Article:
As I type this post, there are a billion and a few people hunched over the tv sets, radios, and computers, watching and listening to the India versus Pakistan World Cup semi-final match, in Mohali. A few lucky thousands are actually at the ground, no doubt waving flags and banners, shouting slogans, singing songs, and cheering what is easily the most anticipated match of the tournament so far, a clash between not just two sides, but two nations with a long, chequered history between them, both on the field and off.
The build up to the match has been huge, and though I do not meet any Indians or Pakistanis at work, my social networks are buzzing with all the taunts and barbs going back and forth. Yet, out of the smoke and gunfire, I noticed an interesting trend where one or two Indians were supporting Pakistan, the 'dreaded enemy'.
This naturally drew the ire of many Indian supporters, who either a) threatened bodily harm to said offender b) labelled him/her a traitor or c) attempted to change their mind.. by threatening bodily harm to them. It was an interesting exchange, as some either had no reason for supporting the boys from across the border, while others simply thought they were a better team, and still others didn't want people being tied to their TV sets on a Saturday night.
I found all this rather amusing, because being a Sri Lankan, we don't have any real hardcore, in-the-blood-and-genes type rivalries to speak of. The closest we have is against Australia, but then who doesn't hate the Australian team and want to beat them at every chance? If you have been following fellow Sri Lankan blogger Pseudorandom's blogs and/or tweets, you will have read her rather well-documented story of dealing with criticism for cheering for both England and Sri Lanka when they played each other in the quarter finals. I don't necessarily agree with it all, but while hers is definitely a rather unique case, I think she makes one or two valid points.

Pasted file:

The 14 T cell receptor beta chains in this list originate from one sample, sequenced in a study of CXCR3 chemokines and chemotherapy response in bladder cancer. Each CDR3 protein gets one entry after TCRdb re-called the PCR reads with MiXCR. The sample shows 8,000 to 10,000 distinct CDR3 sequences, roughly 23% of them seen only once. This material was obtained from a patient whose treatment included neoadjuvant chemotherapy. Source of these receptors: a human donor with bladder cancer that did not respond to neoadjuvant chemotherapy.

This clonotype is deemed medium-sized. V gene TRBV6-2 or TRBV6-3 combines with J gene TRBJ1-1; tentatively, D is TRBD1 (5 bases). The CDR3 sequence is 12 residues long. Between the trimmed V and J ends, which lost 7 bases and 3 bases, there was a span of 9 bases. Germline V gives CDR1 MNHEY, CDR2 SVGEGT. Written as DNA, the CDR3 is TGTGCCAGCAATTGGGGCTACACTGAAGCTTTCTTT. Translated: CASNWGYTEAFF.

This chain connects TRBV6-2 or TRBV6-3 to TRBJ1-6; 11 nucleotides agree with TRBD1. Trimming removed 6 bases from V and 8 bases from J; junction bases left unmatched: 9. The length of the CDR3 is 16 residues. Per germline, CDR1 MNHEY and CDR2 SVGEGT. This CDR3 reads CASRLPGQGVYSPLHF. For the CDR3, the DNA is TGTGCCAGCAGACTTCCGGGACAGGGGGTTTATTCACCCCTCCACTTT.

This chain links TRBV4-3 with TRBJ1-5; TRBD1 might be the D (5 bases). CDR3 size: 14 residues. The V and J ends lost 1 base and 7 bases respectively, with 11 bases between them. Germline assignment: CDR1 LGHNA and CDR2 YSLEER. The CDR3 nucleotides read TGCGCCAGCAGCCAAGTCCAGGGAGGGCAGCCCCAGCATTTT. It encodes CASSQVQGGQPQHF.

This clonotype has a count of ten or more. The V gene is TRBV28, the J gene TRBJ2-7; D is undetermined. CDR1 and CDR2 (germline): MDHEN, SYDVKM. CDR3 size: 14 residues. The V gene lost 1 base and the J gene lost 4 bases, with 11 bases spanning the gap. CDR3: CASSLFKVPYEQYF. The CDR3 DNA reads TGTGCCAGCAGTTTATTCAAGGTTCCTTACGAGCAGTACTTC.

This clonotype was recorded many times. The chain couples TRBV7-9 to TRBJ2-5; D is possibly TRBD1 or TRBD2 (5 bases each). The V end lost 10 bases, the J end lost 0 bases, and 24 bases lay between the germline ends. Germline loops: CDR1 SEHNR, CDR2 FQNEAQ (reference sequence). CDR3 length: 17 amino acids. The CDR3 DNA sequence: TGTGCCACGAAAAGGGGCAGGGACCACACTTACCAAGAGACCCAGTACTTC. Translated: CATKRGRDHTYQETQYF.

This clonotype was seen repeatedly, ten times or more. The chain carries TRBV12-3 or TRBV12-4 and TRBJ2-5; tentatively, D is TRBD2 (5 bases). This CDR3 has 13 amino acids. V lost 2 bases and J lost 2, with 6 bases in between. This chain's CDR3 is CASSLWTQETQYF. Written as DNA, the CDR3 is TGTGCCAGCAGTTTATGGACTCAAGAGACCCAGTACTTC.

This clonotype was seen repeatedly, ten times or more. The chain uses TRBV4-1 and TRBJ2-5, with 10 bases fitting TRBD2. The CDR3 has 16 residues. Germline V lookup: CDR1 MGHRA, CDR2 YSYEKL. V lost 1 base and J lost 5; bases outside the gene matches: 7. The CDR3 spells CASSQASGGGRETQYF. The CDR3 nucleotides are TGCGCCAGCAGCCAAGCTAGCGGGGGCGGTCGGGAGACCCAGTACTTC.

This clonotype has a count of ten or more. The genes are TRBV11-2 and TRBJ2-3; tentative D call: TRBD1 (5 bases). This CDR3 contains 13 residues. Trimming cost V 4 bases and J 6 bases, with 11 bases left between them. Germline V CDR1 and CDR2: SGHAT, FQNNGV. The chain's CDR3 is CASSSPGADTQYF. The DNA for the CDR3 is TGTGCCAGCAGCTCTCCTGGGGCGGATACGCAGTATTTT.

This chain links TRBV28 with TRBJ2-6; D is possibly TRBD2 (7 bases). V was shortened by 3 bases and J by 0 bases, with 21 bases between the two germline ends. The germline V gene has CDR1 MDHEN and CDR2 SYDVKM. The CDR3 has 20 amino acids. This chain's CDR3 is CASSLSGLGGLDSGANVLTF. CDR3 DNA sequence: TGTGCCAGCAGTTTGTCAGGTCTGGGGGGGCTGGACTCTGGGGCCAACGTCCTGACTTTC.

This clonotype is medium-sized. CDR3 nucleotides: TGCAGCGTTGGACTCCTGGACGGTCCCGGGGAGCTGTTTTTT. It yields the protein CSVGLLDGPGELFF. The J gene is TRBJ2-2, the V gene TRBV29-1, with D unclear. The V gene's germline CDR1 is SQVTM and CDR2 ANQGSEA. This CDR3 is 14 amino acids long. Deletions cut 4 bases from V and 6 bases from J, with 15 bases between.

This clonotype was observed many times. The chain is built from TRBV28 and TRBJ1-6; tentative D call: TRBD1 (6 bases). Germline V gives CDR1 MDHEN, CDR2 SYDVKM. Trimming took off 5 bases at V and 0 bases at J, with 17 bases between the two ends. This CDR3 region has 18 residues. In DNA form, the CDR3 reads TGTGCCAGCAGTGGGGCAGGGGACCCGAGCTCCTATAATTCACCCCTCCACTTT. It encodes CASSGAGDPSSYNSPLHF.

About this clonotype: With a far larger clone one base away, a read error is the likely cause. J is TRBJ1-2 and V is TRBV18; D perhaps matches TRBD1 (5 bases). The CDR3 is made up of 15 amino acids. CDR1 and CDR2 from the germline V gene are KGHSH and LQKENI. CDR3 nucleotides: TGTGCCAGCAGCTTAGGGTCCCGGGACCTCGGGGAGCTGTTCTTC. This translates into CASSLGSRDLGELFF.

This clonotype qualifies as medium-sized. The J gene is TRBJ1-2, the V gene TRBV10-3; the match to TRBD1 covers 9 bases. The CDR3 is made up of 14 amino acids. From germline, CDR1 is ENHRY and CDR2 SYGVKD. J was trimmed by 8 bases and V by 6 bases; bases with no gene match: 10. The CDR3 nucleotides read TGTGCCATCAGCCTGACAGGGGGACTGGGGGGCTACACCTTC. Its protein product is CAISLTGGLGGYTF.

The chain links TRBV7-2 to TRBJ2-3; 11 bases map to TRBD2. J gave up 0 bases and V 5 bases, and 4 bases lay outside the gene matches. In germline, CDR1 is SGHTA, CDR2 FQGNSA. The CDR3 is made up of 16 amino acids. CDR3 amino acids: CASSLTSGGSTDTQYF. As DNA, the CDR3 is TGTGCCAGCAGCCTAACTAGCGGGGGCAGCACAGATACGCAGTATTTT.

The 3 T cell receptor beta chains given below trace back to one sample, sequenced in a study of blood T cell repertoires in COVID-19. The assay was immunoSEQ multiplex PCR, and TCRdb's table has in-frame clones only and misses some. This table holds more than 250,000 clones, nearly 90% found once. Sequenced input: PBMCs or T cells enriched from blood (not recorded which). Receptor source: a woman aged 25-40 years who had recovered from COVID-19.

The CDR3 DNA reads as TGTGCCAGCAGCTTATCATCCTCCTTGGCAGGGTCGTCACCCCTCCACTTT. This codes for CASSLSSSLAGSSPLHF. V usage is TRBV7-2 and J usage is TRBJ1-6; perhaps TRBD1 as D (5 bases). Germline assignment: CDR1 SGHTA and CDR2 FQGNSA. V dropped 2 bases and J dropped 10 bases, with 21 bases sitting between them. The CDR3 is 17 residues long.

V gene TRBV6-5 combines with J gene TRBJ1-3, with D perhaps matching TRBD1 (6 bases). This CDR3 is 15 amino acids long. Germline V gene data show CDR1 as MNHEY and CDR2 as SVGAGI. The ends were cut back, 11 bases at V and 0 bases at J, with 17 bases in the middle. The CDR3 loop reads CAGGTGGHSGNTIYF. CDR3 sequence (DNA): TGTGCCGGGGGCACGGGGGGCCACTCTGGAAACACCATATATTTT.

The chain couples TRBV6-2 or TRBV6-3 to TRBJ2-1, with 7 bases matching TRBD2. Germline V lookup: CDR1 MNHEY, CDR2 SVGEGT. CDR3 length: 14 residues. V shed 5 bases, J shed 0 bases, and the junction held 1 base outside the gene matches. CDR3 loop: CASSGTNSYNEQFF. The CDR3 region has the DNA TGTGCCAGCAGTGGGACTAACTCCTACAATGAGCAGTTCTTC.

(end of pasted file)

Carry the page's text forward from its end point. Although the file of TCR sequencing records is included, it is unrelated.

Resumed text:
Patriotism is a term that we love to use these days, and we throw it around loosely without really understanding what it means. When exactly does it apply?
When it comes to almost any sport, there is a lot of freedom of choice. Take for example, if I were to support Manchester City, Arsenal or Newcastle, no one could really argue against it. It's my inalienable right to support whoever I choose to, for whatever reasons I choose. I could support the Lakers because they have hot cheerleaders, or I could support the Red Sox because I like their name.
But when it comes to teams representing their country, do we really have that much of a choice? When I see anyone wearing the Sri Lankan colours, am I really able to say "Well, this other person is a better player, so I'll support that country instead"? When a team or player says they are playing for their country, do the countrymen have an option to say "well we didn't ask you to"? If we are allowed to choose who we support when it comes to national sport, do the competitors get to choose which country they'd like to represent?
Of course, these are all my personal views, and I cannot fathom all the many individual reasons that people may have for not supporting their national team. Sometimes its as simple as "I don't like the sport, so I don't really care". But while I believe 'patriotism' is not a term that should be associated with national sport, and that at the end of the day, it's still just a game, perhaps we need to re-evaluate what it means to "play for one's country", instead of simply being a fair-weather fan when it suits us. Or filling up stadiums just because the other team is 'the enemy'.